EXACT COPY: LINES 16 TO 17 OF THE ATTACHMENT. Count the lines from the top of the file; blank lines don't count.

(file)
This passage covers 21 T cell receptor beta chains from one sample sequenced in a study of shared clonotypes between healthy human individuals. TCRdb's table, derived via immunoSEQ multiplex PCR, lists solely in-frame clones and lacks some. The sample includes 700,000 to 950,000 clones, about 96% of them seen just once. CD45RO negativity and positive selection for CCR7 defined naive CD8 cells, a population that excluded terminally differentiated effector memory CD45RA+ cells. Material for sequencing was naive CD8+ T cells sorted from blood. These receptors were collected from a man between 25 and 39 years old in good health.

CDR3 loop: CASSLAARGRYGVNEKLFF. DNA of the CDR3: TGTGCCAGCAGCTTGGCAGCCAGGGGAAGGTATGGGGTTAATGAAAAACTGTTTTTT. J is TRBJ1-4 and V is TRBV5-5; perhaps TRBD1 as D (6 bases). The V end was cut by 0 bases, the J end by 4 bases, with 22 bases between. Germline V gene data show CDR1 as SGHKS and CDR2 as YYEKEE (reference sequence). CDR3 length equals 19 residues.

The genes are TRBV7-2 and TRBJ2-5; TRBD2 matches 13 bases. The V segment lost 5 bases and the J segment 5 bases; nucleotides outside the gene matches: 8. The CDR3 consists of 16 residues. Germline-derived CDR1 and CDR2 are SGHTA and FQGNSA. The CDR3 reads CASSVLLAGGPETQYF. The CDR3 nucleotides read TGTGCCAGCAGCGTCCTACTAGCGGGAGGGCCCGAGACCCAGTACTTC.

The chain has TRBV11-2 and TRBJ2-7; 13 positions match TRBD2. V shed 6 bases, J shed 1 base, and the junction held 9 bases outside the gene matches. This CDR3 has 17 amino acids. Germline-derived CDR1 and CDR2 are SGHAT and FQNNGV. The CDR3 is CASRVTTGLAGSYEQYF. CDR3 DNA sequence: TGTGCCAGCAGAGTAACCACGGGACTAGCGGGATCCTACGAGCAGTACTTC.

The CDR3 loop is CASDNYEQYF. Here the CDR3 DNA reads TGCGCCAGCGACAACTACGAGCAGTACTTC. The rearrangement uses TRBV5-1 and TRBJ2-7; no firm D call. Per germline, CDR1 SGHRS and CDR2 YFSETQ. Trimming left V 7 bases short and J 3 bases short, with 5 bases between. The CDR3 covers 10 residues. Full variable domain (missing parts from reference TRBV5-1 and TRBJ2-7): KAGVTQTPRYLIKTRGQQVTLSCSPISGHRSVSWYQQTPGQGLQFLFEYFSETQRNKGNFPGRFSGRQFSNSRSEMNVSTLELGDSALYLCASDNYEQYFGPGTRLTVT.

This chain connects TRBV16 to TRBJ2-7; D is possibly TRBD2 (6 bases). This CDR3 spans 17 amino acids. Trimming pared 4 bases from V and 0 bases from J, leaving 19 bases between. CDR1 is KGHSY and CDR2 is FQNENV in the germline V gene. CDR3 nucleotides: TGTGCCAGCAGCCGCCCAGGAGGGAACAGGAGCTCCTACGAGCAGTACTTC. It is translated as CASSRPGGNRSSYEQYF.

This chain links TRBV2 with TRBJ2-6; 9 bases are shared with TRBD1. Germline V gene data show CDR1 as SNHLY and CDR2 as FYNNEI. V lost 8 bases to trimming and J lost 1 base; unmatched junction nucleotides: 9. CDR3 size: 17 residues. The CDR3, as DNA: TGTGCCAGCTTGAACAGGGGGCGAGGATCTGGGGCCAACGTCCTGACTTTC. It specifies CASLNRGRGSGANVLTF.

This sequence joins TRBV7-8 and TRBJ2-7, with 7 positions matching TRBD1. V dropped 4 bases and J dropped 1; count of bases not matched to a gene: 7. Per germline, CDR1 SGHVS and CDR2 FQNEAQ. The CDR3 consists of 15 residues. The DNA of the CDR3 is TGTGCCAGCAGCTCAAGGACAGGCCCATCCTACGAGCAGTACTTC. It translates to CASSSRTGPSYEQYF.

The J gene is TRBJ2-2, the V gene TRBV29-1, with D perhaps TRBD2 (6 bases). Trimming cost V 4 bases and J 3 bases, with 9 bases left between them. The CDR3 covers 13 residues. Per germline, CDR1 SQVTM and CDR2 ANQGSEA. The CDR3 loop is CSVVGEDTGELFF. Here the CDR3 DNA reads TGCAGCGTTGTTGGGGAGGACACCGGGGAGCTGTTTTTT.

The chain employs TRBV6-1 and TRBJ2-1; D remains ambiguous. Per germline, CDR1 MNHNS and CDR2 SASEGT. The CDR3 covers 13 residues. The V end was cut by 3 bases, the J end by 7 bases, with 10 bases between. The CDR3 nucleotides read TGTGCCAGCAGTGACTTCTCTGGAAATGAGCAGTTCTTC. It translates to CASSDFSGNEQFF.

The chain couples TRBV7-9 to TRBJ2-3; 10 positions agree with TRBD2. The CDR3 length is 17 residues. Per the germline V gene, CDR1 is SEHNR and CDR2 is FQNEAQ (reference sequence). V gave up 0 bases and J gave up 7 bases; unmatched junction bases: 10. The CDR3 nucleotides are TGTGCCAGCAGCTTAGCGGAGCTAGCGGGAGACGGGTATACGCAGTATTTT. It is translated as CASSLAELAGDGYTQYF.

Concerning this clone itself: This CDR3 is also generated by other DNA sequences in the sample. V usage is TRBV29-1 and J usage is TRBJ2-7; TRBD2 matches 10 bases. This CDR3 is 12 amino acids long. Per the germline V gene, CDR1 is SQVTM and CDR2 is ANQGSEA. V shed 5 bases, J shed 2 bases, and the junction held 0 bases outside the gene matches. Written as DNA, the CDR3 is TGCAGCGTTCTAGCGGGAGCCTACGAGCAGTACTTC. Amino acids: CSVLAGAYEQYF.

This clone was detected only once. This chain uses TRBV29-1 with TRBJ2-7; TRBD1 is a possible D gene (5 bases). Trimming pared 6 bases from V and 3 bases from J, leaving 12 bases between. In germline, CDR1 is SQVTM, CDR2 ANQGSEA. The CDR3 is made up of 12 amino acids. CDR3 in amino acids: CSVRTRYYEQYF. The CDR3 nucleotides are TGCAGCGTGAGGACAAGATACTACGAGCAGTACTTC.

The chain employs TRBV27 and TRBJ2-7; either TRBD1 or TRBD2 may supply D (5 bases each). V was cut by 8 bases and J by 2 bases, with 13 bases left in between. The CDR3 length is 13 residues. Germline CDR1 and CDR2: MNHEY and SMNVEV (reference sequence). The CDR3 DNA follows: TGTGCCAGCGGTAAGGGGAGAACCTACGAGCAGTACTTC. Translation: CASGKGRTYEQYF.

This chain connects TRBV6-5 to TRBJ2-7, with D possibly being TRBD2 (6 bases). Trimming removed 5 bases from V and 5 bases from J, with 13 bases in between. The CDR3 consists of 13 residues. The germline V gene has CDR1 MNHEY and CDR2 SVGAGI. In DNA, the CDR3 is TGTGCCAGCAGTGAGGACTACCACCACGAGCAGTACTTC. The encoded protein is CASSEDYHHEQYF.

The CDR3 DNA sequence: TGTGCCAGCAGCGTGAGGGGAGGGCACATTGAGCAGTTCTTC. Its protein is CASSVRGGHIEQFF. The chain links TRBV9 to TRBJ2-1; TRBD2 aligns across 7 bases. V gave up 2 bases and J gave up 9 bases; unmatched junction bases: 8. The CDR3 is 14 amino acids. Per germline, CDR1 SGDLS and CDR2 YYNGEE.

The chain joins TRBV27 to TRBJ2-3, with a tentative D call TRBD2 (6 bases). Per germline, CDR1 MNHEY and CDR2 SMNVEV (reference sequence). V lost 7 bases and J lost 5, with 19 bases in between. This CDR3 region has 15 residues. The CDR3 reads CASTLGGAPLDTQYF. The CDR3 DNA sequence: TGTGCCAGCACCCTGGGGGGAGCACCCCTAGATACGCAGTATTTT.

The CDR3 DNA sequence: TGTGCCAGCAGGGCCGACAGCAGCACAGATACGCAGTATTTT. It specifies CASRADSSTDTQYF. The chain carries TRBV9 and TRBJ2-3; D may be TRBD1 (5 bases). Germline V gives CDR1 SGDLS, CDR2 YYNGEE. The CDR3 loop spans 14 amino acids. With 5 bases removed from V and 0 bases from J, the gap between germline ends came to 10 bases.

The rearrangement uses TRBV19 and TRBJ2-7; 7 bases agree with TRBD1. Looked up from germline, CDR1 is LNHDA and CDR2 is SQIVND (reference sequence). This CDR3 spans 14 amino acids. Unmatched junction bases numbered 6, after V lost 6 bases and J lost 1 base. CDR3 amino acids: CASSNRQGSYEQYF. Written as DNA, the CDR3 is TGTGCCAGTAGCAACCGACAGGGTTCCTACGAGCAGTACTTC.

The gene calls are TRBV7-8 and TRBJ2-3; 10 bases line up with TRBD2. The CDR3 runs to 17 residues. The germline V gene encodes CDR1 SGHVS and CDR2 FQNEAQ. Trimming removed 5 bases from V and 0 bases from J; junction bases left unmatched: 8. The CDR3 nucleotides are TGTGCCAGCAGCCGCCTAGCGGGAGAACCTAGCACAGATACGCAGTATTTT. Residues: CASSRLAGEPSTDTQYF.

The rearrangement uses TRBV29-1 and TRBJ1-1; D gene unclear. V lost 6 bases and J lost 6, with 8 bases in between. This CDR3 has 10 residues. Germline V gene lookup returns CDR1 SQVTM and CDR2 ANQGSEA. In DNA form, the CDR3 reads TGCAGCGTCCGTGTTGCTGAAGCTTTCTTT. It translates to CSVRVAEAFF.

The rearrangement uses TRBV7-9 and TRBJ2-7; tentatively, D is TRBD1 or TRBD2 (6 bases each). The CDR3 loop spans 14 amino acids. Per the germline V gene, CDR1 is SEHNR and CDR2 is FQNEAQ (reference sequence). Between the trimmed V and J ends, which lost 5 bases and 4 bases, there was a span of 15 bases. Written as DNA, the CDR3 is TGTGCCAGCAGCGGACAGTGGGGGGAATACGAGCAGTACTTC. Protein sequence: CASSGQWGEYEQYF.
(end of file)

The CDR3 DNA sequence: TGTGCCAGCAGCGTGAGGGGAGGGCACATTGAGCAGTTCTTC. Its protein is CASSVRGGHIEQFF. The chain links TRBV9 to TRBJ2-1; TRBD2 aligns across 7 bases. V gave up 2 bases and J gave up 9 bases; unmatched junction bases: 8. The CDR3 is 14 amino acids. Per germline, CDR1 SGDLS and CDR2 YYNGEE.

The chain joins TRBV27 to TRBJ2-3, with a tentative D call TRBD2 (6 bases). Per germline, CDR1 MNHEY and CDR2 SMNVEV (reference sequence). V lost 7 bases and J lost 5, with 19 bases in between. This CDR3 region has 15 residues. The CDR3 reads CASTLGGAPLDTQYF. The CDR3 DNA sequence: TGTGCCAGCACCCTGGGGGGAGCACCCCTAGATACGCAGTATTTT.